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Live Coverage of the George Zimmerman Trial

Aired June 27, 2013 - 11:00   ET


ASHLEIGH BANFIELD, ANCHOR, "CNN NEWSROOM": ... two major stories developing.

In Africa, this hour, President Obama taking the world stage as the man who inspired his political career, Nelson Mandela, clings to life.

And Michael Jackson's 16-year-old son testifies his father often cried and said, quote, "They're going to kill me." All of that right before he died. Find out just who they are and if they are in trouble because of it.

You know, up until just yesterday, she was a 19-year-old student in 12th grade, largely anonymous to just about everybody, but in one day Rachel Jeantel has spent more time on television than the president of the United States, and she is back on TV today because she is back on the witness stand today in the George Zimmerman murder trial.

She is the state's star witness because she is Trayvon Martin's friend and because she and only she spent just about the entire day on and off the telephone with Trayvon right up until the moment he was shot dead by George Zimmerman.

Her testimony has been contentious, frustrating, foggy, and gripping, but maybe most important, it's critical.

George Howell doing the live reporting for us in Sanford, Florida, following this gavel to gavel.

All right, so just give me the quick -- catch me up to speed, if we're just tuning in right now, how has the morning gone so far and what has she said?

GEORGE HOWELL, CNN CORRESPONDENT: Ashleigh, good morning. OK, so her demeanor is different. Yesterday she seemed a bit combative and at time feisty and dismissive of some questions.

Today she's not that way. You hear her answering questions, yes, sir, no, sir. She seems a lot more subdued than we saw yesterday.

It really comes down to this, Ashleigh. She's made several statements before. She made statements to police. She made statements to attorney Ben Crump. She's making statements now.

And what you see the defense doing, and very carefully you see, trying to compare what she said to different people, trying to find inconsistencies. Real quick, I'll give you an example. The most important right now, it seems to be where she says Trayvon told -- she heard Trayvon say, "Get off! Get off!" and that's before the phone went silent.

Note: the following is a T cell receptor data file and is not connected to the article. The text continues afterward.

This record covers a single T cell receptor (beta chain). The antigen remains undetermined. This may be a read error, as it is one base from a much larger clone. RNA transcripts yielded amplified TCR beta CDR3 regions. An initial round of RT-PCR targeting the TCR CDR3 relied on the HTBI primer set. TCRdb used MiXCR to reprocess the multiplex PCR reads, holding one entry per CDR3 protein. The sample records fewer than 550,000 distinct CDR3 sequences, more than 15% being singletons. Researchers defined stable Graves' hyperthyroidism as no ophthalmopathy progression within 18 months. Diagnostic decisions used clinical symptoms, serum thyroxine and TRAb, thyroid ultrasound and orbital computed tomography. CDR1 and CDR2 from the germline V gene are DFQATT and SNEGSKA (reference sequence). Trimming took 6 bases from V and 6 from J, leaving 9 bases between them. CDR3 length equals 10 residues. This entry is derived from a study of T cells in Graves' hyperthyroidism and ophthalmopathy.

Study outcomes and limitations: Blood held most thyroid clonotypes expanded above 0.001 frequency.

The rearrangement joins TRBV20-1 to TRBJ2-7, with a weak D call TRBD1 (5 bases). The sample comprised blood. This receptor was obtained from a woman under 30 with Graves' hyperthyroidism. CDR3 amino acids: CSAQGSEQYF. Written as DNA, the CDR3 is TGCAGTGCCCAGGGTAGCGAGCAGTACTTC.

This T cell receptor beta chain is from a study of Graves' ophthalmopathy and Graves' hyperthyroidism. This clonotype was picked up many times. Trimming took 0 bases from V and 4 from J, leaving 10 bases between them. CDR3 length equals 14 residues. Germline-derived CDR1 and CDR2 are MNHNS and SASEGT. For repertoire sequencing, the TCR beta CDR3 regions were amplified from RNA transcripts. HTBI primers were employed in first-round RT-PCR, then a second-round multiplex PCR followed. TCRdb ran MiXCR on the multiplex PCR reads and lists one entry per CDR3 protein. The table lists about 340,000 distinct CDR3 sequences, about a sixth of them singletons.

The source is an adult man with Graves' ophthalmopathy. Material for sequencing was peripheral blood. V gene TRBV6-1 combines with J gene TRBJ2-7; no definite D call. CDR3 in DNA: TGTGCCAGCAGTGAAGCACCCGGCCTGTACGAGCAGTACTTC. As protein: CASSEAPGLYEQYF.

Again, that would imply that Trayvon was in a fight, that someone attacked him, and you know, he was trying to protect himself, that he was, in fact, the victim in this case.

So that's what the defense attorney is trying to compare because he'd never heard this before, didn't hear it in the Crump audio interview, didn't hear it with police accounts.

So that's what you find, trying to explain why she's saying certain things now that haven't been said before.

So, George, here's what's intriguing. Look, this is the job of a defense attorney, pick apart every minute detail, the old expression, the devil's in the details. So that's what we're seeing playing out, as frustrating as it can be, and she's 19, so maybe she doesn't understand exactly why it is that it is so much about the minutiae.

But it ended up going very much into race and about the racial elements of this case and of the actual killing itself.

I want to play something for our viewers, and, George, you and I both watched this play out, live. There is language that some people might find very offensive, so the warning is out. If you have kids in the room, you might want them to move away as well.

But I want to play this repartee between the defense attorney Don West and Rachel Jeantel, just so you can see exactly how it played out without editing. Have a look.


DON WEST, GEORGE ZIMMERMAN'S DEFENSE ATTORNEY: Describing the person is what made you think it was racial.


WEST: And that's because he described him as a "creepy ass cracker."


WEST: So it was racial, but it was because Trayvon Martin put race in this.


WEST: You don't think that's a racial comment?


WEST: You don't think that "creepy ass cracker" is a racial comment?


BANFIELD: All right, so, George, I was just going to ask you -- hold on one second, if you would. I'm sorry to interrupt. I was going to ask you a question over that, but the trial has resumed, so we're going to actually delve into it in a moment.

But let's get right back to the live testimony. This is the complex where George Zimmerman shot Trayvon Martin, the apartment complex where his dad was living with his fiancee. Let's listen.


WEST: But I do want to talk with you about where we left off before the break ...

JEANTEL: Yes, sir.

WEST: ... and that was at the moment ...

BERNIE DE LA RIONDA, PROSECUTOR: May I object to that exhibit being (inaudible). This witness can't identify what it is. There's no purpose in it, this exhibit being (inaudible).

UNIDENTIFIED FEMALE: Are you going to be questioning about the exhibit?

WEST: I want the exhibit on so the jury can put this witness' testimony in the context of what has already been acknowledged to be the community, Retreat at Twin lakes.


WEST: So what I'd like you to do, ma'am, is pick up at the point where we left off before the break, and that was when Trayvon Martin began to run and the phone disconnected, OK?

JEANTEL: Yes, sir.

WEST: You knew that he was running at that point because you could hear wind?

JEANTEL: Yes, Mr. West. Yes, Mr. West.

WEST: So now only had you told him to run, but you believed that he was running.

JEANTEL: Yes, sir.

WEST: And that's when the phone cut off?

JEANTEL: Yes, Mr. West.

WEST: And then about 20 seconds later, you reconnected and you were able to talk with him?

JEANTEL: Yes, Mr. West.

WEST: And you don't know where he was exactly at that point, correct?